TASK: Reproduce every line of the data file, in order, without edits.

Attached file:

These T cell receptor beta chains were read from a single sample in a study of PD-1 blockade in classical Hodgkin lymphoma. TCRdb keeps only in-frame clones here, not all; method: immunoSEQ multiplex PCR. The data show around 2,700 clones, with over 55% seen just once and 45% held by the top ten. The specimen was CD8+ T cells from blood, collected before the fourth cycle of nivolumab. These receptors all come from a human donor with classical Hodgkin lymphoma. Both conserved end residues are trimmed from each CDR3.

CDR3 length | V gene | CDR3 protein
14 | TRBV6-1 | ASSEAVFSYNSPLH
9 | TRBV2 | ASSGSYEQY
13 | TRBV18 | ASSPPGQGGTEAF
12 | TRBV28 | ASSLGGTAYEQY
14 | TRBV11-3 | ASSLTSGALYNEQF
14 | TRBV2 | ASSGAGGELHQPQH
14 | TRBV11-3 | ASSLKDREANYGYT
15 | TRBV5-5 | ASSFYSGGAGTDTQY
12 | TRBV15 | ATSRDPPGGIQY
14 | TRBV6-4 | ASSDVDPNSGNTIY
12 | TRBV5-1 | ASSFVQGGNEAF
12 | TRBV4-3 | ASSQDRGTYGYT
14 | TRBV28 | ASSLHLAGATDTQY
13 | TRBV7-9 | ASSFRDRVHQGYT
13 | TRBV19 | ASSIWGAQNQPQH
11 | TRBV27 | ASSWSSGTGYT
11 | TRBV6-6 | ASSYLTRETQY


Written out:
These T cell receptor beta chains were read from a single sample in a study of PD-1 blockade in classical Hodgkin lymphoma. TCRdb keeps only in-frame clones here, not all; method: immunoSEQ multiplex PCR. The data show around 2,700 clones, with over 55% seen just once and 45% held by the top ten. The specimen was CD8+ T cells from blood, collected before the fourth cycle of nivolumab. These receptors all come from a human donor with classical Hodgkin lymphoma. Both conserved end residues are trimmed from each CDR3.

CDR3 length | V gene | CDR3 protein
14 | TRBV6-1 | ASSEAVFSYNSPLH
9 | TRBV2 | ASSGSYEQY
13 | TRBV18 | ASSPPGQGGTEAF
12 | TRBV28 | ASSLGGTAYEQY
14 | TRBV11-3 | ASSLTSGALYNEQF
14 | TRBV2 | ASSGAGGELHQPQH
14 | TRBV11-3 | ASSLKDREANYGYT
15 | TRBV5-5 | ASSFYSGGAGTDTQY
12 | TRBV15 | ATSRDPPGGIQY
14 | TRBV6-4 | ASSDVDPNSGNTIY
12 | TRBV5-1 | ASSFVQGGNEAF
12 | TRBV4-3 | ASSQDRGTYGYT
14 | TRBV28 | ASSLHLAGATDTQY
13 | TRBV7-9 | ASSFRDRVHQGYT
13 | TRBV19 | ASSIWGAQNQPQH
11 | TRBV27 | ASSWSSGTGYT
11 | TRBV6-6 | ASSYLTRETQY